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World-Class Exhibits Wow at The Denver Art Museum

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Her Paris: Women Artists in the Age of Impressionism

Mary Cassatt (American, 1844-1926), Autumn, Portrait of Lydia Cassatt, 1880

Her Paris: Women Artists in the Age of Impressionism has been extended through Monday, Jan. 15, at the Denver Art Museum (DAM). The exhibition features more than 80 remarkable paintings by 37 women artists, created in Paris from 1850 to 1900, a time of great social, cultural and artistic change. These women from across Europe and America migrated to this epicenter of art to further their careers. They range from well-known artists such as Berthe Morisot, Mary Cassatt and Rosa Bonheur, to painters who are lesser-known in the United States, including Anna Ancher and Paula Modersohn-Becker.
While Paris was known as a cosmopolitan city in the late 19th century, society was still very restrictive for women. They were not allowed to attend the École des Beaux-Arts (School of Fine Arts)—the country’s most important art academy—until 1897, and it was not socially acceptable to frequent public spaces, such as cafes, to work on their art and mingle with their peers without a male companion. Her Paris: Women Artists in the Age of Impressionism traces how women pursued their artistic aspirations, despite societal challenges, and helped create an alternative system that included attending private academies, forming their own organizations and exhibiting independently.
A fully illustrated exhibition catalog is available in The Shop at the Denver Art Museum and onlineHer Paris is a special ticketed exhibition; advance ticket purchase is recommended. Tickets for youth five and under free, ages 6-18 are $5. #HerParisatDAM

Mary Cassatt (American, 1844-1926), Autumn, Portrait of Lydia Cassatt, 1880. Oil on canvas; 36-5/8 x 25-5/8 in.
Petit Palais, Musée des Beaux-Arts de la Ville de Paris.
Photo: Bulloz ©RMN-Grand Palais/Art Resource, NY. Courtesy American Federation of Arts

Eyes On: Xiaoze Xie

Through July 8, 2018

Eyes On: Xiaoze Xie is the first in a contemporary art series at the DAM featuring contemporary artists. Xiaoze Xie has a lifelong passion for books. In his worldview, books are conveyers of prestige and signifiers of collective cultural knowledge: repositories of historical meaning, cultural conflict and political strife. For Eyes On: Xiaoze Xie, the artist has created still-life paintings of books, videos and installations based on banned and forbidden books in China. Born in a small town in Guangdong Province, China, at the beginning of the Chinese Cultural Revolution in 1966, Xie now splits his time between studios in Beijing and Palo Alto, California, where he is the Paul L. & Phyllis Wattis Professor of Art at Stanford University. New Eyes On rotations will be featured every six months in the Logan Gallery and Fuse Box on level 4 of the Hamilton Building. Included with general admission, which is free for youth 18 and younger.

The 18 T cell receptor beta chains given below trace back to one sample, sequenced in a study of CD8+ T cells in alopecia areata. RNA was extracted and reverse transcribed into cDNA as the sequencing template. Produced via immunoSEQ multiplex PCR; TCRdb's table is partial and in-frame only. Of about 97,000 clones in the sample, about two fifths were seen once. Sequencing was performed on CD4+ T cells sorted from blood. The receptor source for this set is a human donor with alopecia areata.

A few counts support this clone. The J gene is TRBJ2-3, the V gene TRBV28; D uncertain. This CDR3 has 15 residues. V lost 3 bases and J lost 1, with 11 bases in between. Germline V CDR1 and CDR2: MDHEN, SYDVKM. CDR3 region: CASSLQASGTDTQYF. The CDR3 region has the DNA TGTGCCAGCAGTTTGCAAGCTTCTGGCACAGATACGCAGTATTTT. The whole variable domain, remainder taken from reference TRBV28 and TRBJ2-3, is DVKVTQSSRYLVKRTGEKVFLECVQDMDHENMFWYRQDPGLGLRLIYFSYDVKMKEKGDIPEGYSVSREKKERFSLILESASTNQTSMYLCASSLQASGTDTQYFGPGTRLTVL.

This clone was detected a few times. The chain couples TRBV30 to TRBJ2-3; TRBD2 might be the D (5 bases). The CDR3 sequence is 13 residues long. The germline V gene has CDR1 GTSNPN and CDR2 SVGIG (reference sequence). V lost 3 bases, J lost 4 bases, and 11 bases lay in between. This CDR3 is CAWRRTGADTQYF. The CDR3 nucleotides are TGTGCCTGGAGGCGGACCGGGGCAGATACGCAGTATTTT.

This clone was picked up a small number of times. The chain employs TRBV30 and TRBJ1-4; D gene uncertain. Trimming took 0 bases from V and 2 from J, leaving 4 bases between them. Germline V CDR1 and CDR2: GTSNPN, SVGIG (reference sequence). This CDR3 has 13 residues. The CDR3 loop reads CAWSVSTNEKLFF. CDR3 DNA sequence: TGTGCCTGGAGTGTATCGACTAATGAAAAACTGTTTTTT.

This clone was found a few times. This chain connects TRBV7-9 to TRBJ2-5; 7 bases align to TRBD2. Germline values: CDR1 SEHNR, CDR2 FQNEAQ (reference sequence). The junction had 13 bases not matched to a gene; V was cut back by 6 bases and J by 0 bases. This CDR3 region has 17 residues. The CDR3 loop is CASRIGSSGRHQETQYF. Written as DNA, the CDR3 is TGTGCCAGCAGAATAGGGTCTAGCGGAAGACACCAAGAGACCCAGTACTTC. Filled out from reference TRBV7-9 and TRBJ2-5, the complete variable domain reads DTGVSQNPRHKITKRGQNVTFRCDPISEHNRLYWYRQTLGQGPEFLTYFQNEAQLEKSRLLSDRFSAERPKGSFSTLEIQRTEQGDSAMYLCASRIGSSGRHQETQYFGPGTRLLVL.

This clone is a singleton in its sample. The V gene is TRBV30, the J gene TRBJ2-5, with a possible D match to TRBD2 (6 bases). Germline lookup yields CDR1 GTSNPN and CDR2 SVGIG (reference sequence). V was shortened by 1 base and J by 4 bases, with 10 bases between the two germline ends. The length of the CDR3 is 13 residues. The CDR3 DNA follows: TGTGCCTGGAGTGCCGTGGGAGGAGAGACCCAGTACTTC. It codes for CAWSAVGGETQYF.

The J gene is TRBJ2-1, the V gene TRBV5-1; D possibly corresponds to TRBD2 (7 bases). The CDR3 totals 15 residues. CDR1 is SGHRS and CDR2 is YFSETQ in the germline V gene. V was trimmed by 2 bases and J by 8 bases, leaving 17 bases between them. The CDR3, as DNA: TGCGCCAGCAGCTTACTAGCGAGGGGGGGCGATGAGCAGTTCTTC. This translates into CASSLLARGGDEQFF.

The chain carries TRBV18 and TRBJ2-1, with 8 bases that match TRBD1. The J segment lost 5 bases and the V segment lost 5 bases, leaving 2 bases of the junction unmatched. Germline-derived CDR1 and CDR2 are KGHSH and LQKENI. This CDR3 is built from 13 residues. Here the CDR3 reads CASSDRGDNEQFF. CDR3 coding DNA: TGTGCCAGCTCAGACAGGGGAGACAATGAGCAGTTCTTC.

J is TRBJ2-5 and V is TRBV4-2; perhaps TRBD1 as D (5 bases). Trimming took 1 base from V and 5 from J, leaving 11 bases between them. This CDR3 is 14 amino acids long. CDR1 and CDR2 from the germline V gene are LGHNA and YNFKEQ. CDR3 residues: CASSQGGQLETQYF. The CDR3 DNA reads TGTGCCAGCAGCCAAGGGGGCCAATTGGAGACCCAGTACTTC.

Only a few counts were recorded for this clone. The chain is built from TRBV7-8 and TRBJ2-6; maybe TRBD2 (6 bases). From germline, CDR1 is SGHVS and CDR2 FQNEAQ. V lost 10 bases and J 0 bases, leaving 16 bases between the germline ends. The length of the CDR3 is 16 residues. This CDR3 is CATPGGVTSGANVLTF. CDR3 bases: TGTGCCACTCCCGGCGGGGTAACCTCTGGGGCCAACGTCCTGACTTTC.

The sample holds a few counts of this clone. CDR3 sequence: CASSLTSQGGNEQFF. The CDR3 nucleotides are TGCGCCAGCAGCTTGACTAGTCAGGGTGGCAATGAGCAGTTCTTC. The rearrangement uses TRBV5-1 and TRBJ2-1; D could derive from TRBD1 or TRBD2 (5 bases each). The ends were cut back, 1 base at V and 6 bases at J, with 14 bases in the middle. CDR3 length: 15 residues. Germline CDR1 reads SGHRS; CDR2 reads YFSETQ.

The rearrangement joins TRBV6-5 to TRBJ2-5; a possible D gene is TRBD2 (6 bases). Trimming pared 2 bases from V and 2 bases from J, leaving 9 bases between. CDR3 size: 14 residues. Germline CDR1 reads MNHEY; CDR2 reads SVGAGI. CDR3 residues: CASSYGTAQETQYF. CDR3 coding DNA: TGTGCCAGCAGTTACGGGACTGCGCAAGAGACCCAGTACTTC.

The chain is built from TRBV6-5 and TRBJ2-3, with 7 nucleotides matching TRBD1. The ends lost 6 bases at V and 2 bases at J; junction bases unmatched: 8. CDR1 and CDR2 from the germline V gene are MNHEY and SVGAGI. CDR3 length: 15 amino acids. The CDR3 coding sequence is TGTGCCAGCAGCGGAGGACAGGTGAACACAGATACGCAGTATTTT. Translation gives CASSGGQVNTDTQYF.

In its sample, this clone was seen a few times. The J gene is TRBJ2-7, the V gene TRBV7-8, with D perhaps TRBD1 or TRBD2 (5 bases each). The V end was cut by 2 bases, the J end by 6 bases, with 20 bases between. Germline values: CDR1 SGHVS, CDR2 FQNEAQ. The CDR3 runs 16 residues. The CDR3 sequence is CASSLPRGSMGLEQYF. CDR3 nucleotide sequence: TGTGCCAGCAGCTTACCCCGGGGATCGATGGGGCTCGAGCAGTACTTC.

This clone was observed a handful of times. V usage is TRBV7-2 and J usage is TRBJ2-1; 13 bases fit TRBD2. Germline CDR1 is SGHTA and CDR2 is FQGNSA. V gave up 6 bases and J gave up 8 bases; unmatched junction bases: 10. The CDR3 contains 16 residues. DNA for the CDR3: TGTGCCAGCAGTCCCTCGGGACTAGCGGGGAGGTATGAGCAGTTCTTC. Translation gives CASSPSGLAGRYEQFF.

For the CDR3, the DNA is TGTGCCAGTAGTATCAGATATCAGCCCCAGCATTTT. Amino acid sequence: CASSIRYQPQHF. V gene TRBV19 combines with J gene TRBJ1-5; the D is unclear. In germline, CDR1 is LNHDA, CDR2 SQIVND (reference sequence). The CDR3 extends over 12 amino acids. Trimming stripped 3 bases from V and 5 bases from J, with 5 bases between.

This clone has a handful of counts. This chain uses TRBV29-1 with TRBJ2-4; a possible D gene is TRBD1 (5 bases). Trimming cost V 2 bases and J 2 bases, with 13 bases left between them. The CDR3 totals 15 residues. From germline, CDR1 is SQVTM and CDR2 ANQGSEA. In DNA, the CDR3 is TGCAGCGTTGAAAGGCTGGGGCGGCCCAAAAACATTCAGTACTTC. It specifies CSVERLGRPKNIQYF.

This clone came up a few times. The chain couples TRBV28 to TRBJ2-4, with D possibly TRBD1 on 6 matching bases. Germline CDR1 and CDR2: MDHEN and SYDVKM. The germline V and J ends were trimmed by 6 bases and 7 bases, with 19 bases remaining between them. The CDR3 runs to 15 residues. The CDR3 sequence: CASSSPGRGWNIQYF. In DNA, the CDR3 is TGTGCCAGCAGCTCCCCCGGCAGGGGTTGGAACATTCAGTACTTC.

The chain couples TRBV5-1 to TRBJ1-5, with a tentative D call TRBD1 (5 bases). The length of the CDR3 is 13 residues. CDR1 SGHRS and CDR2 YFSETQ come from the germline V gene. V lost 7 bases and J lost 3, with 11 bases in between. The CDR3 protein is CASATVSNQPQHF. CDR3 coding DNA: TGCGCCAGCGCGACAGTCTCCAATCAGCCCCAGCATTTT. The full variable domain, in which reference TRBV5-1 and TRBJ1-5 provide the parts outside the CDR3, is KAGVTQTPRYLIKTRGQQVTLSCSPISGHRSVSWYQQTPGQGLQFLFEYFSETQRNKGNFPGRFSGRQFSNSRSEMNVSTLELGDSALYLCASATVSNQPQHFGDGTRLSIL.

Conversation with a Curator: Eyes On: Xiaoze Xie

Jan. 5, 4 p.m

Curator Rebecca Hart will discuss how artist Xiaoze Xie studies books to understand their role in society, much like the Chinese scholar-artists of bygone centuries. Meet at 4 p.m. in the elevator lobby of level 4 of the Hamilton Building. Conversations with Curators feature lively discussions with different curators on the first Friday of the month. Included with general admission; no reservations are needed.

Xiaoze Xie, The Morgan Library and Museum (f138), 2017. Oil paint on canvas; 48 x 82 in. Collection of Jerry Neumann © Xiaoze Xie
Xiaoze Xie, The Morgan Library and Museum (f138), 2017. Oil paint on canvas; 48 x 82 in.
Collection of Jerry Neumann. © Xiaoze Xie.

Exchange

Jan. 12, 6-7:30 p.m.

How does art play a role in helping us discuss contemporary social issues? Find out at the DAM’s new program, Exchange. Come face to face with artworks that can help us explore the pressing questions we have about current events and lend your voice (or maybe even find it) as part of our unfolding conversation. Using Eyes On: Xiaoze Xie as a starting point, we’ll explore the theme of free speech with comic Janae Burris, poet Jen Harris, Sarah Magnatta from the University of Denver and Jim Walsh, founder of the Romero Theater Troupe. Meet in the elevator lobby on level 4 of the Hamilton Building. Included with general admission, which is free for members.

ALSO ON VIEW

Then, Now, Next: Evolution of an Architectural Icon

Through Feb. 25, 2018

Punctuating the DAM’s North Building revitalization project, Then, Now, Next: Evolution of an Architectural Icon is an exhibition on the renowned modernist building, its history and its future. The exhibition features historical photos, original architectural sketches, building models and project renderings to tell the story of the North Building’s evolution. Included with general admission, which is free for youth 18 and younger.

Linking Asia: Art, Trade, and Devotion

Through April 1, 2018